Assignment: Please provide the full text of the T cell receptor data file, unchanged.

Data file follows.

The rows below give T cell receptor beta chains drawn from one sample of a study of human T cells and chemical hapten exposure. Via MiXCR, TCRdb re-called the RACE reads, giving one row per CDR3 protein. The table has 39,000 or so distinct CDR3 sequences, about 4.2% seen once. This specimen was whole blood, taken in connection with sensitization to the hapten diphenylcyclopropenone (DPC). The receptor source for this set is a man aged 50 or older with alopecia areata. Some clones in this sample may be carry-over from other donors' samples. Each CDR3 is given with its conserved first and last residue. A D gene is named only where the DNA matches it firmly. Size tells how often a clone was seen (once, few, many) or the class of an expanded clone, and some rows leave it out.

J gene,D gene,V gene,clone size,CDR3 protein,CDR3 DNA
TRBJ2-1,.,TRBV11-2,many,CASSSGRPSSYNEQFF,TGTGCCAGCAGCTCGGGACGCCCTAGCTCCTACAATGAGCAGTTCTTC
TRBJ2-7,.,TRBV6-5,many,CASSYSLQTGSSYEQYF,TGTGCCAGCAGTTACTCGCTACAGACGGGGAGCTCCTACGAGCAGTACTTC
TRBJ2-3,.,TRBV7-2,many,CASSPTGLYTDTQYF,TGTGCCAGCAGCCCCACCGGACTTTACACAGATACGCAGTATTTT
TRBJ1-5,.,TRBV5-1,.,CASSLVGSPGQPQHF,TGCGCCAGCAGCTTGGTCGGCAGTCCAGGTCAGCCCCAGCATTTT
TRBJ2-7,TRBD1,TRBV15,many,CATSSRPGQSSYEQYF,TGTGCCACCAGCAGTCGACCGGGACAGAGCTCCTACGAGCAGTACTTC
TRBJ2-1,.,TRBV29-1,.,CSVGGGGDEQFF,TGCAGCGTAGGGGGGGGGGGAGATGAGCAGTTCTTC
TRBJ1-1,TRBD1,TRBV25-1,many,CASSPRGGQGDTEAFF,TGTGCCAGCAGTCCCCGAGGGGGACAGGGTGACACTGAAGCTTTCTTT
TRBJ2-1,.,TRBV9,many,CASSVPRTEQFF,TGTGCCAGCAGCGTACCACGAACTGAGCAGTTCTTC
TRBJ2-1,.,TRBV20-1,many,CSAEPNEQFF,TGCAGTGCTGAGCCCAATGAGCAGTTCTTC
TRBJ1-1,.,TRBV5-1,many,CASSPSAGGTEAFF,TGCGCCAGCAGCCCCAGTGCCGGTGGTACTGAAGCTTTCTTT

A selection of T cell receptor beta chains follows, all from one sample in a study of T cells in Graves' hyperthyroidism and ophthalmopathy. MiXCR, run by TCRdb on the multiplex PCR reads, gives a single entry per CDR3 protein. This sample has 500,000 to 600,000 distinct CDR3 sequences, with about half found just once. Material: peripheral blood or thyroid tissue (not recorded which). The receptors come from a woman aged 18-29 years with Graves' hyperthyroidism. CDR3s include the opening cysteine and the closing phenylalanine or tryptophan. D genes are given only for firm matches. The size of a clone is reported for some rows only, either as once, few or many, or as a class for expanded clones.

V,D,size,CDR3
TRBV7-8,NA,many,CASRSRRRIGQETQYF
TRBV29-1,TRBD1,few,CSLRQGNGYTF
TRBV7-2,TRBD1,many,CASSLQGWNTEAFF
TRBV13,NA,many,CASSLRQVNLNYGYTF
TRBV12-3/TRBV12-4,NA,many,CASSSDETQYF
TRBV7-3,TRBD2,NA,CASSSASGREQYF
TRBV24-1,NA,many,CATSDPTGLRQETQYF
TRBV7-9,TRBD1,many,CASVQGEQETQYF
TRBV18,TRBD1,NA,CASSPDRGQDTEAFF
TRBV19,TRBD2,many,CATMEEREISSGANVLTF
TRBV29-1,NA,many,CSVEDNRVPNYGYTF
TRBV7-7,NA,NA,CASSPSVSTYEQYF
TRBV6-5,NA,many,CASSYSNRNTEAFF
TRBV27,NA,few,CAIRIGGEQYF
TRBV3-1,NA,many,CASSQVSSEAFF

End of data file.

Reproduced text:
The rows below give T cell receptor beta chains drawn from one sample of a study of human T cells and chemical hapten exposure. Via MiXCR, TCRdb re-called the RACE reads, giving one row per CDR3 protein. The table has 39,000 or so distinct CDR3 sequences, about 4.2% seen once. This specimen was whole blood, taken in connection with sensitization to the hapten diphenylcyclopropenone (DPC). The receptor source for this set is a man aged 50 or older with alopecia areata. Some clones in this sample may be carry-over from other donors' samples. Each CDR3 is given with its conserved first and last residue. A D gene is named only where the DNA matches it firmly. Size tells how often a clone was seen (once, few, many) or the class of an expanded clone, and some rows leave it out.

J gene,D gene,V gene,clone size,CDR3 protein,CDR3 DNA
TRBJ2-1,.,TRBV11-2,many,CASSSGRPSSYNEQFF,TGTGCCAGCAGCTCGGGACGCCCTAGCTCCTACAATGAGCAGTTCTTC
TRBJ2-7,.,TRBV6-5,many,CASSYSLQTGSSYEQYF,TGTGCCAGCAGTTACTCGCTACAGACGGGGAGCTCCTACGAGCAGTACTTC
TRBJ2-3,.,TRBV7-2,many,CASSPTGLYTDTQYF,TGTGCCAGCAGCCCCACCGGACTTTACACAGATACGCAGTATTTT
TRBJ1-5,.,TRBV5-1,.,CASSLVGSPGQPQHF,TGCGCCAGCAGCTTGGTCGGCAGTCCAGGTCAGCCCCAGCATTTT
TRBJ2-7,TRBD1,TRBV15,many,CATSSRPGQSSYEQYF,TGTGCCACCAGCAGTCGACCGGGACAGAGCTCCTACGAGCAGTACTTC
TRBJ2-1,.,TRBV29-1,.,CSVGGGGDEQFF,TGCAGCGTAGGGGGGGGGGGAGATGAGCAGTTCTTC
TRBJ1-1,TRBD1,TRBV25-1,many,CASSPRGGQGDTEAFF,TGTGCCAGCAGTCCCCGAGGGGGACAGGGTGACACTGAAGCTTTCTTT
TRBJ2-1,.,TRBV9,many,CASSVPRTEQFF,TGTGCCAGCAGCGTACCACGAACTGAGCAGTTCTTC
TRBJ2-1,.,TRBV20-1,many,CSAEPNEQFF,TGCAGTGCTGAGCCCAATGAGCAGTTCTTC
TRBJ1-1,.,TRBV5-1,many,CASSPSAGGTEAFF,TGCGCCAGCAGCCCCAGTGCCGGTGGTACTGAAGCTTTCTTT

A selection of T cell receptor beta chains follows, all from one sample in a study of T cells in Graves' hyperthyroidism and ophthalmopathy. MiXCR, run by TCRdb on the multiplex PCR reads, gives a single entry per CDR3 protein. This sample has 500,000 to 600,000 distinct CDR3 sequences, with about half found just once. Material: peripheral blood or thyroid tissue (not recorded which). The receptors come from a woman aged 18-29 years with Graves' hyperthyroidism. CDR3s include the opening cysteine and the closing phenylalanine or tryptophan. D genes are given only for firm matches. The size of a clone is reported for some rows only, either as once, few or many, or as a class for expanded clones.

V,D,size,CDR3
TRBV7-8,NA,many,CASRSRRRIGQETQYF
TRBV29-1,TRBD1,few,CSLRQGNGYTF
TRBV7-2,TRBD1,many,CASSLQGWNTEAFF
TRBV13,NA,many,CASSLRQVNLNYGYTF
TRBV12-3/TRBV12-4,NA,many,CASSSDETQYF
TRBV7-3,TRBD2,NA,CASSSASGREQYF
TRBV24-1,NA,many,CATSDPTGLRQETQYF
TRBV7-9,TRBD1,many,CASVQGEQETQYF
TRBV18,TRBD1,NA,CASSPDRGQDTEAFF
TRBV19,TRBD2,many,CATMEEREISSGANVLTF
TRBV29-1,NA,many,CSVEDNRVPNYGYTF
TRBV7-7,NA,NA,CASSPSVSTYEQYF
TRBV6-5,NA,many,CASSYSNRNTEAFF
TRBV27,NA,few,CAIRIGGEQYF
TRBV3-1,NA,many,CASSQVSSEAFF